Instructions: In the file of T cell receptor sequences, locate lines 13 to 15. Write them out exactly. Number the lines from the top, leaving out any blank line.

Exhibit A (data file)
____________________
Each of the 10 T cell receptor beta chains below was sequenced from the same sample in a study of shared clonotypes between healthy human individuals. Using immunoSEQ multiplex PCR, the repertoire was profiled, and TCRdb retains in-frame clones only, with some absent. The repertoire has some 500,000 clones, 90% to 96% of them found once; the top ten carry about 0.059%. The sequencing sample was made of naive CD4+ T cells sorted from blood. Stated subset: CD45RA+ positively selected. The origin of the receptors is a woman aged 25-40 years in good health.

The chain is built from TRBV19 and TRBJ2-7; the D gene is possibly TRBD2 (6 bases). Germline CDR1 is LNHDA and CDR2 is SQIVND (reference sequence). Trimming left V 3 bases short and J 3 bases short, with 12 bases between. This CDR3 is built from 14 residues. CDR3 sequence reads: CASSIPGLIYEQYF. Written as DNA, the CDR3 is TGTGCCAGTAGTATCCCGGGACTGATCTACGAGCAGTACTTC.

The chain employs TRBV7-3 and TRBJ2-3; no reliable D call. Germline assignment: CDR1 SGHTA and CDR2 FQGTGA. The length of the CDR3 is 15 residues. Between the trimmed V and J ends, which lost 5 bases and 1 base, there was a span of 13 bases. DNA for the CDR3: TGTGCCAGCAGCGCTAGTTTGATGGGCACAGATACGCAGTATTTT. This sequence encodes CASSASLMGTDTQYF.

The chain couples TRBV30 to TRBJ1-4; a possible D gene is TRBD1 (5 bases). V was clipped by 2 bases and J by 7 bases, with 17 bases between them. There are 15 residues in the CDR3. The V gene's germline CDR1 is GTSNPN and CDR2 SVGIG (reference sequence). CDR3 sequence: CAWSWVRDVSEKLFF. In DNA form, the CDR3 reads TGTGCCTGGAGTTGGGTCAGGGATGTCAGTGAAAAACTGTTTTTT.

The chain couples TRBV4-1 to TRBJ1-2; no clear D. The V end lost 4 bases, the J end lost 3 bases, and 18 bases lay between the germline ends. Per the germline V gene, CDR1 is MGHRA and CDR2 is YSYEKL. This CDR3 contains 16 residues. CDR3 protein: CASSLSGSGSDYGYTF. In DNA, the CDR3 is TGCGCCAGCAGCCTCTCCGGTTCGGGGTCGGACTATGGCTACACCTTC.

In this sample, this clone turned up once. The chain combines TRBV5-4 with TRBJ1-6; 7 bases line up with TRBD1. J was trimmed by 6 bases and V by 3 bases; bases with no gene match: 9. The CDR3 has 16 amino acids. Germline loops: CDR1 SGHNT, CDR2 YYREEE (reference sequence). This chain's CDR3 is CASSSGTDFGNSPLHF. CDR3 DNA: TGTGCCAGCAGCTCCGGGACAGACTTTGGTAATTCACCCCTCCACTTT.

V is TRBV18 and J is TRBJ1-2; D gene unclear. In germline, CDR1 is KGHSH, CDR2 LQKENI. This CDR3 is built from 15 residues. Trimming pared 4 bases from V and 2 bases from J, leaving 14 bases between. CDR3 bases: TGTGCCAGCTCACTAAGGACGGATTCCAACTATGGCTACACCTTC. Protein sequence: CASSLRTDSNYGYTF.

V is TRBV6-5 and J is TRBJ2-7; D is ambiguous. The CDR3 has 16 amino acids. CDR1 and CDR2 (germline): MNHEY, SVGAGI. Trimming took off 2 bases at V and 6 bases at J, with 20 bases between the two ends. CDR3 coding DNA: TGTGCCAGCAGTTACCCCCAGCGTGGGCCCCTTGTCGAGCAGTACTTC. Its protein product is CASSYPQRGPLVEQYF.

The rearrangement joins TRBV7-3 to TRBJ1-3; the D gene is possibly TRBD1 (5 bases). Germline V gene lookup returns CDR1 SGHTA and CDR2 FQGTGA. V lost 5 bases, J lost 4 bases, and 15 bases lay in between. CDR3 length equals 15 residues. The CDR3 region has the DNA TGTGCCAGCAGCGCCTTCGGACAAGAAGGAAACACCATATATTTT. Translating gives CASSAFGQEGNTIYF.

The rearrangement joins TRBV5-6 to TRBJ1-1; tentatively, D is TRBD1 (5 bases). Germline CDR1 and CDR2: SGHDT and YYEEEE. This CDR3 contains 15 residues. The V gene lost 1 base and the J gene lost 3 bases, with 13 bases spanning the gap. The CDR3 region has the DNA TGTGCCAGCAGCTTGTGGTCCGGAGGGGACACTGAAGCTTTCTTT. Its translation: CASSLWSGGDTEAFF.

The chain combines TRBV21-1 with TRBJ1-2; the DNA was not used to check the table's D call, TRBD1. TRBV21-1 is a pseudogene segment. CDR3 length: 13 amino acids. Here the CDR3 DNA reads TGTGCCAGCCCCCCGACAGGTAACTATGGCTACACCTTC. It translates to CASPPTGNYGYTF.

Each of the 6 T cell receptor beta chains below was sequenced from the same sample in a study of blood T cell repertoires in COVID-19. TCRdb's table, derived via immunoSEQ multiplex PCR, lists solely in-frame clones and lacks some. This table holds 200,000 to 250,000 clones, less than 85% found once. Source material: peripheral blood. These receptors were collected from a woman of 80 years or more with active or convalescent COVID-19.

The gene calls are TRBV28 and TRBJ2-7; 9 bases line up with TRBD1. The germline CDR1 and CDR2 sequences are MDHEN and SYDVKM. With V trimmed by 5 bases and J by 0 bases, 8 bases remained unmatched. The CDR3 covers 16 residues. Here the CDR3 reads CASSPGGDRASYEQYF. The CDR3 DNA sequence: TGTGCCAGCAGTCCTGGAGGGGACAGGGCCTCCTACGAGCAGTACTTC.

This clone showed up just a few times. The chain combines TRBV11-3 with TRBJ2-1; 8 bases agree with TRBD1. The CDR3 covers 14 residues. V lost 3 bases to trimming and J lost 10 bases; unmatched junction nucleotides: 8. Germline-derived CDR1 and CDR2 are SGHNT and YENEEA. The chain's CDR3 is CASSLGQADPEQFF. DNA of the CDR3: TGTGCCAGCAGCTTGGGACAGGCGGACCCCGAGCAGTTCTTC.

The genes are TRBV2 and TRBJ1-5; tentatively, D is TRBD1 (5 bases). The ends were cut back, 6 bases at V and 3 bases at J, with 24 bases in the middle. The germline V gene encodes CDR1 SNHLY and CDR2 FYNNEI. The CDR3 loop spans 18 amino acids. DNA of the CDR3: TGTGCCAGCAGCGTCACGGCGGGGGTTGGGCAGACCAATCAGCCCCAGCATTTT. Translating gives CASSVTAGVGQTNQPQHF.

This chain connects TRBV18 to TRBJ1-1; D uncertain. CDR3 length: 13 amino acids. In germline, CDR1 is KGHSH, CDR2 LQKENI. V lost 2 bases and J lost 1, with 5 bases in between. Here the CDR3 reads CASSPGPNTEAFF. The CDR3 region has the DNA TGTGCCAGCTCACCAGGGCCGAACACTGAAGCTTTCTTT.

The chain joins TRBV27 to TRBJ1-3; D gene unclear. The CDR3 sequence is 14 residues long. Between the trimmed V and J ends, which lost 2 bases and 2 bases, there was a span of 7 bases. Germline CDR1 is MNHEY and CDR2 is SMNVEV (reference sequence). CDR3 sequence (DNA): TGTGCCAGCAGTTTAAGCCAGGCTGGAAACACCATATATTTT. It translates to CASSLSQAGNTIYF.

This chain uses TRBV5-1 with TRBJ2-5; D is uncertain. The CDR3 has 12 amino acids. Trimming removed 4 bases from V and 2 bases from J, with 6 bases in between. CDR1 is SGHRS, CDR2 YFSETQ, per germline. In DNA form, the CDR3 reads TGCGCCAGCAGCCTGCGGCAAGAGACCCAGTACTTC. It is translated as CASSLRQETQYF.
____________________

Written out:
The gene calls are TRBV28 and TRBJ2-7; 9 bases line up with TRBD1. The germline CDR1 and CDR2 sequences are MDHEN and SYDVKM. With V trimmed by 5 bases and J by 0 bases, 8 bases remained unmatched. The CDR3 covers 16 residues. Here the CDR3 reads CASSPGGDRASYEQYF. The CDR3 DNA sequence: TGTGCCAGCAGTCCTGGAGGGGACAGGGCCTCCTACGAGCAGTACTTC.

This clone showed up just a few times. The chain combines TRBV11-3 with TRBJ2-1; 8 bases agree with TRBD1. The CDR3 covers 14 residues. V lost 3 bases to trimming and J lost 10 bases; unmatched junction nucleotides: 8. Germline-derived CDR1 and CDR2 are SGHNT and YENEEA. The chain's CDR3 is CASSLGQADPEQFF. DNA of the CDR3: TGTGCCAGCAGCTTGGGACAGGCGGACCCCGAGCAGTTCTTC.

The genes are TRBV2 and TRBJ1-5; tentatively, D is TRBD1 (5 bases). The ends were cut back, 6 bases at V and 3 bases at J, with 24 bases in the middle. The germline V gene encodes CDR1 SNHLY and CDR2 FYNNEI. The CDR3 loop spans 18 amino acids. DNA of the CDR3: TGTGCCAGCAGCGTCACGGCGGGGGTTGGGCAGACCAATCAGCCCCAGCATTTT. Translating gives CASSVTAGVGQTNQPQHF.